Obstacle course racing: Welcome to the world of a growing sport with Olympic ambitions (2024)

"It's early in the morning and you're on the start line with a group of fierce-looking women getting ready to charge at a bunch of obstacles - you know it's going to be a rollercoaster."

Becky Neal is describing the world of obstacle course racing (OCR), a sport in which the athlete that can run, jump, crawl and scramble over a series of stubborn apparatus the fastest wins.

Competitions are tough and unforgiving due to the sheer levels of fitness needed to race over the unpredictable environment where courses are built.

Mud and sweat is guaranteed - the tears are optional.

"It challenges your entire body and mind," Neal told BBC Sport.

"I did an event at Everest base camp where one of the obstacles involved carrying a 20kg sandbag.

"The altitude meant you had half the oxygen, it was freezing at -15ºC and I had been trekking over rough terrain.

"When it gets tough, you just have to find another part of you to push on and make it happen."

Obstacle course racing has been growing in popularity for a number of years and there are now lots of well-organised mud-soaked and energy-sapping events organised for people looking for an adventurous alternative to the gym and their weekly long run.

Events take place all over the world, from sprawling urban city centres to farms in the countryside, and scenic mountainous landscapes to stifling deserts.

Distances and difficulty are varied.

Whether you are an explosive athlete, nimble speedster or endurance specialist, what is on offer is guaranteed to push your body to the limit and possibly make you question your decision to get out of bed and even turn up on the start line.

"It's difficult but it's always exciting," added 31-year-old Neal from Poole, in Dorset.

"My first race was six years ago. I just turned up with no expectations, got stuck in and I was hooked.

"The sport is so varied, it's always changing and overcoming the obstacles is really rewarding.

"It's actually quite fun to just play on the equipment and it feels less pressured than other competitive sports."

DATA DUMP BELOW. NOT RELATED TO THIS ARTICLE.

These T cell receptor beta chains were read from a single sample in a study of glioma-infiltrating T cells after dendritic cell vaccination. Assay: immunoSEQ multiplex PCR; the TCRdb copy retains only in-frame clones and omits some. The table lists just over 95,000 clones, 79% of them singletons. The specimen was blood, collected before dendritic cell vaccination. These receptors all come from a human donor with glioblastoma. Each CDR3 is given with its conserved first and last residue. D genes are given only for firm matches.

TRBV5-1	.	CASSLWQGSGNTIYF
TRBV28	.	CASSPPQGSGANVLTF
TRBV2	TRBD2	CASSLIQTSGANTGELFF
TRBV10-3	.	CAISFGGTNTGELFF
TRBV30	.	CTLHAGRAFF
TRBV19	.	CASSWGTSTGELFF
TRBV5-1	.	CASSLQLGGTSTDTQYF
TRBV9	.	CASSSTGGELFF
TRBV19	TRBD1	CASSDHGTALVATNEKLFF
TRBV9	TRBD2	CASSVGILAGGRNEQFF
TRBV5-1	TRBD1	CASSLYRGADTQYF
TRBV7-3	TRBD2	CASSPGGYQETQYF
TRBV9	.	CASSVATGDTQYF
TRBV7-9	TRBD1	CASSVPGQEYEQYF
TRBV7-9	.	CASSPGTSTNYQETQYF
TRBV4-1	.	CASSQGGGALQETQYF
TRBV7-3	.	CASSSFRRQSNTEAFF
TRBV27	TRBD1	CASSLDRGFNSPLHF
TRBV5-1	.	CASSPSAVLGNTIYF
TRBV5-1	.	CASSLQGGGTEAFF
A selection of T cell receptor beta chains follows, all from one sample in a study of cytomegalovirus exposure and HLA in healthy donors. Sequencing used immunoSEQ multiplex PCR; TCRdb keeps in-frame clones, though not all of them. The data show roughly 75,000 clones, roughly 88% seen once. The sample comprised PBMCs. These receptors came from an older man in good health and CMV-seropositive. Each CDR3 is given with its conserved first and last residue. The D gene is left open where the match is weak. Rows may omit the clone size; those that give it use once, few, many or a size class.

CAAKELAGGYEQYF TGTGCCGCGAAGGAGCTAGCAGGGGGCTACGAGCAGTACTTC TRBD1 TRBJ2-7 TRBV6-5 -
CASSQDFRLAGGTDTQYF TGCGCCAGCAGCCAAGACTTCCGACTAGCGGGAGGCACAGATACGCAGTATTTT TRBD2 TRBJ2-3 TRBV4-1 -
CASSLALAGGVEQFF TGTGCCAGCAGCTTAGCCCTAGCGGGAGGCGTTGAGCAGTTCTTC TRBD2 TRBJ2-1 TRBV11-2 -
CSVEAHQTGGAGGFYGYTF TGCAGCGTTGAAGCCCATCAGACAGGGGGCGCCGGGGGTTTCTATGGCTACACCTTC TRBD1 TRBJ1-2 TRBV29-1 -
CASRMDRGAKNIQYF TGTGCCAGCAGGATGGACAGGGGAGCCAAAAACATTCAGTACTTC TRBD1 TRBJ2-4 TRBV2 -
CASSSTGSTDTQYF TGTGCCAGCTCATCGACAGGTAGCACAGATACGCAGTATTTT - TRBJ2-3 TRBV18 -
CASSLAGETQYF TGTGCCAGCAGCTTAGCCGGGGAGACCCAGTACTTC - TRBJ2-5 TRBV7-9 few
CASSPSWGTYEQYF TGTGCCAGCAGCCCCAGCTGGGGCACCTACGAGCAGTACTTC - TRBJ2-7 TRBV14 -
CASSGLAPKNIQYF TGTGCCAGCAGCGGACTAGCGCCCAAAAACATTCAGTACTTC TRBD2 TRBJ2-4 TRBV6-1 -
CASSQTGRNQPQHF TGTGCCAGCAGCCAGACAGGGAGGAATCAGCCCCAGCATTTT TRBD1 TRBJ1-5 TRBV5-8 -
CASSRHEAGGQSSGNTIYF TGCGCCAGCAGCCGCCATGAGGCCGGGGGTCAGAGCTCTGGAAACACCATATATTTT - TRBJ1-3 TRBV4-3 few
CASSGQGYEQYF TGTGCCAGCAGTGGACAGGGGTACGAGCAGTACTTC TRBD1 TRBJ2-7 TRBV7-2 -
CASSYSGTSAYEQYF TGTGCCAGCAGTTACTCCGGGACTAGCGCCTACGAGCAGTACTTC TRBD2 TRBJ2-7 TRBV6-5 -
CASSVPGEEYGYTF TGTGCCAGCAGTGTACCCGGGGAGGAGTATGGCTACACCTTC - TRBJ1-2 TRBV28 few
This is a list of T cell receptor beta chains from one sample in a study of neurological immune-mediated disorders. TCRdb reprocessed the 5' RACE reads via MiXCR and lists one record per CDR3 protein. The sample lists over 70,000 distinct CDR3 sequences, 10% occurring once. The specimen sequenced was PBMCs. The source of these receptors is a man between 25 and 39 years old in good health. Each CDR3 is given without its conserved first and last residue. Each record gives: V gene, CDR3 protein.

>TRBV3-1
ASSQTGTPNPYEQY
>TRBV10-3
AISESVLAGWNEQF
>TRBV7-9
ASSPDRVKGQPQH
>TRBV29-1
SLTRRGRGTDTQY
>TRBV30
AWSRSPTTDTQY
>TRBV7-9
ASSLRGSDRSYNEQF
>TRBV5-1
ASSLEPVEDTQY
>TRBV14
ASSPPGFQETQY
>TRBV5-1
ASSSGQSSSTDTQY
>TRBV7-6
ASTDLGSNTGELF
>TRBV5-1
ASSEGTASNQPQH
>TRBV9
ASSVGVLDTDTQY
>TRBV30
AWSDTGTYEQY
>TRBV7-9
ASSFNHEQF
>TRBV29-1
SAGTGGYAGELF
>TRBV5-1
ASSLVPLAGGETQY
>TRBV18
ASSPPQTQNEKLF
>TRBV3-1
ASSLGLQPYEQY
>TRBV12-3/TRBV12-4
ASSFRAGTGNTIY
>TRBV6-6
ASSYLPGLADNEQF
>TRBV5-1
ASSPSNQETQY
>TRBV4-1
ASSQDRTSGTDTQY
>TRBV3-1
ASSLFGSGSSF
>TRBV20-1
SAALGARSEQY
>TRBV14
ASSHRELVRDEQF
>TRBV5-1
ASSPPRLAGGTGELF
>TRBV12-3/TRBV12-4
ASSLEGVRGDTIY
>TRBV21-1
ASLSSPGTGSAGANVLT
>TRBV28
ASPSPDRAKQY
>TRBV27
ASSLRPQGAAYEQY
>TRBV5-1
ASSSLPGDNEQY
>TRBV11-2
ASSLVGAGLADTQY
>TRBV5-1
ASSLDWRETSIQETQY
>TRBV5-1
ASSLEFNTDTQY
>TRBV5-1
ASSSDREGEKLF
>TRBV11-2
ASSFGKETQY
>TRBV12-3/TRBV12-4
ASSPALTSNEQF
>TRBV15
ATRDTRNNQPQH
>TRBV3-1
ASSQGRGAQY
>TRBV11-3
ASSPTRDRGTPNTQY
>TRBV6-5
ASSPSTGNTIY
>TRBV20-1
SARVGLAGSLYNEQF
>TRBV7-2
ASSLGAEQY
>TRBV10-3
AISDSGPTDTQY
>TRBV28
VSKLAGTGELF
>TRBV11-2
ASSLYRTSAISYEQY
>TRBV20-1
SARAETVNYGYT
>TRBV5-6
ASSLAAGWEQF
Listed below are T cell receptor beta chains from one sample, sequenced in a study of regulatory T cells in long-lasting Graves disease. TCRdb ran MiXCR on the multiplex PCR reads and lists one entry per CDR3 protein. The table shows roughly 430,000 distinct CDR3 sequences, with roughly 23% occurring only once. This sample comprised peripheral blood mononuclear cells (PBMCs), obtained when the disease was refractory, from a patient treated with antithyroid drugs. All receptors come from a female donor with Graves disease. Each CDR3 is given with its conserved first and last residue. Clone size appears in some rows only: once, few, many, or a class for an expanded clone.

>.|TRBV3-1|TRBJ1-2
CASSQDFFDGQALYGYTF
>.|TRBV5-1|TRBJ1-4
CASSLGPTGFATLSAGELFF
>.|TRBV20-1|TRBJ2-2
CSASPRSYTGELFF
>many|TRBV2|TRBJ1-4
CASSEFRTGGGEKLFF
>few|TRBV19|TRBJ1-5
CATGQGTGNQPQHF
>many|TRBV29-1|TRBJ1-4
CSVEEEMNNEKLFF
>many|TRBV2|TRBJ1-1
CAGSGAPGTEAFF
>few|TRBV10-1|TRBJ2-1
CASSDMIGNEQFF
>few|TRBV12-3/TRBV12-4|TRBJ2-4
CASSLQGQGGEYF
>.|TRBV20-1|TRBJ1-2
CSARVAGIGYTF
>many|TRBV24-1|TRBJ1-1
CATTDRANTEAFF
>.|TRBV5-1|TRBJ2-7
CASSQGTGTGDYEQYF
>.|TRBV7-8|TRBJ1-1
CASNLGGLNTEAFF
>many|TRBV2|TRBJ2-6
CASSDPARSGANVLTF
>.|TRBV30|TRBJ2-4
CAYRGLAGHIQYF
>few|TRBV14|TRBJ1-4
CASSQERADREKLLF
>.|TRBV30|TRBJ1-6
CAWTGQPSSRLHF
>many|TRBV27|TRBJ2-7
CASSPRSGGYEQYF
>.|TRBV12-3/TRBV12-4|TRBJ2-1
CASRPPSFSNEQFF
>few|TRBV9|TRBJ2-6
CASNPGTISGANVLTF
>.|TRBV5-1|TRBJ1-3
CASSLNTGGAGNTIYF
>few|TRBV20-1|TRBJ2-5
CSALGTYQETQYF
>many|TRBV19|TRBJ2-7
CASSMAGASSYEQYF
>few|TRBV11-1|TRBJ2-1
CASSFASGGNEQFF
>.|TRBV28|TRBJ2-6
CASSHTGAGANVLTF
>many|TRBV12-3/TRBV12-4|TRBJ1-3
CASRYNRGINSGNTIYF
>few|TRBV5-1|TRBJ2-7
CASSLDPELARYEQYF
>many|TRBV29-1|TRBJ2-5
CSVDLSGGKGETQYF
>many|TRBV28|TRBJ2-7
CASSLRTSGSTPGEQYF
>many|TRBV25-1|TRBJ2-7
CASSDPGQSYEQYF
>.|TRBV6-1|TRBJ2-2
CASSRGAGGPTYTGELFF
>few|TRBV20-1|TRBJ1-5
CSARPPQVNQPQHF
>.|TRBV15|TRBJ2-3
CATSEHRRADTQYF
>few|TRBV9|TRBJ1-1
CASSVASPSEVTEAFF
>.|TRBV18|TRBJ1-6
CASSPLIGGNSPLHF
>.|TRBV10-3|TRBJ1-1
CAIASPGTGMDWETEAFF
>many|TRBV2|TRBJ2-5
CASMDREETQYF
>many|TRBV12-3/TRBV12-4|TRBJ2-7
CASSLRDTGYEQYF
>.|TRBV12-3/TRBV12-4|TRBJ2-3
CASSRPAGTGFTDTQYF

Over time the sport has steadily evolved and there is now a more elite and competitive side of OCR.

The best UK athletes travel across Europe to take part in events through the spring and summer months, and there are also a small number of winter races for the battle-hardened who enjoy the cold and frosty mornings.

Whilst many race as individuals, others represent a local club or their country.

Neal represents a club and the UK national team, and so far this season she has already scooped a handful of winners' trophies and medals.

"Winning competitive races is really satisfying and I like to challenge myself around all the different obstacles," she added.

"I really like ones that you have to swing through and then release yourself flying through the air and then catch on to something again.

"The hardest ones for me are the heavy carries.

"During an elite tour event in Scandinavia I had to pick up a 60kg (132lbs) ball from the floor, to shoulder height and put it on a table.

"The ball was heavier than me so luckily we only had to do it once.

"Obstacle course racing tests everything, there is a lot of grit and determination involved, especially when the weather is bad.

"When you come up against something that you think you can't do it can be daunting, but that makes it even more satisfying when you overcome it.

"You just have to dig deep and find everything you've got to overcome the obstacles before you."

Neal was selected to be Team UK's vice-captain for the 2023 obstacle course racing European and World Championships.

Her squad recently travelled to Hungary for the Euros, which is one of the main events targeted by the best obstacle course racers who have to come through national trials to get selected.

Around 1,500 athletes - women and men - from 31 countries battled it out across four different events - 100m sprint course, 3km, 12km and team relay - in search of silverware.

The UK team won a number of medals across the different disciplines and age group categories.

The World Championships and Spartan Race are two other big events on the OCR calendar that attract the sport's best elite athletes.

But Neal and a group of volunteers from the obstacle racing community have their eyes set on something even bigger.

"We want OCR in the Olympics one day for sure," she said.

"But until it is recognised as a sport, which it isn't yet, it's difficult to reach that goal."

OCR seems to be trending in the right direction though.

The sport is set to replace the fifth event in the modern pentathlon - which is currently equestrian - at the 2028 Olympics in Los Angeles, if the discipline is included.

It is a controversial move which has angered traditionalists but the governing body of modern pentathlon, the Union Internationale de Pentathlon Moderne (UPIM), has said the discipline needs to modernise and that OCR is "dynamic and attractive to global audiences with a safe infrastructure".

Neal is hopeful OCR could one day be included in the Olympics as a standalone sport in its own right if participation numbers can continue to grow.

"We don't want it to stop at modern pentathlon," she said.

"There is already a group of dedicated volunteers at British Obstacle Sports, external who are developing policies to get OCR closer to Olympic consideration.

"But not everyone is into the competitive aspect of racing at the moment and that's one of the things holding us back.

"We need to keep supporting our local events, grow our top teams, get the national team going and grow OCR in schools and at university.

"We are aiming high."

Obstacle course racing: Welcome to the world of a growing sport with Olympic ambitions (2024)

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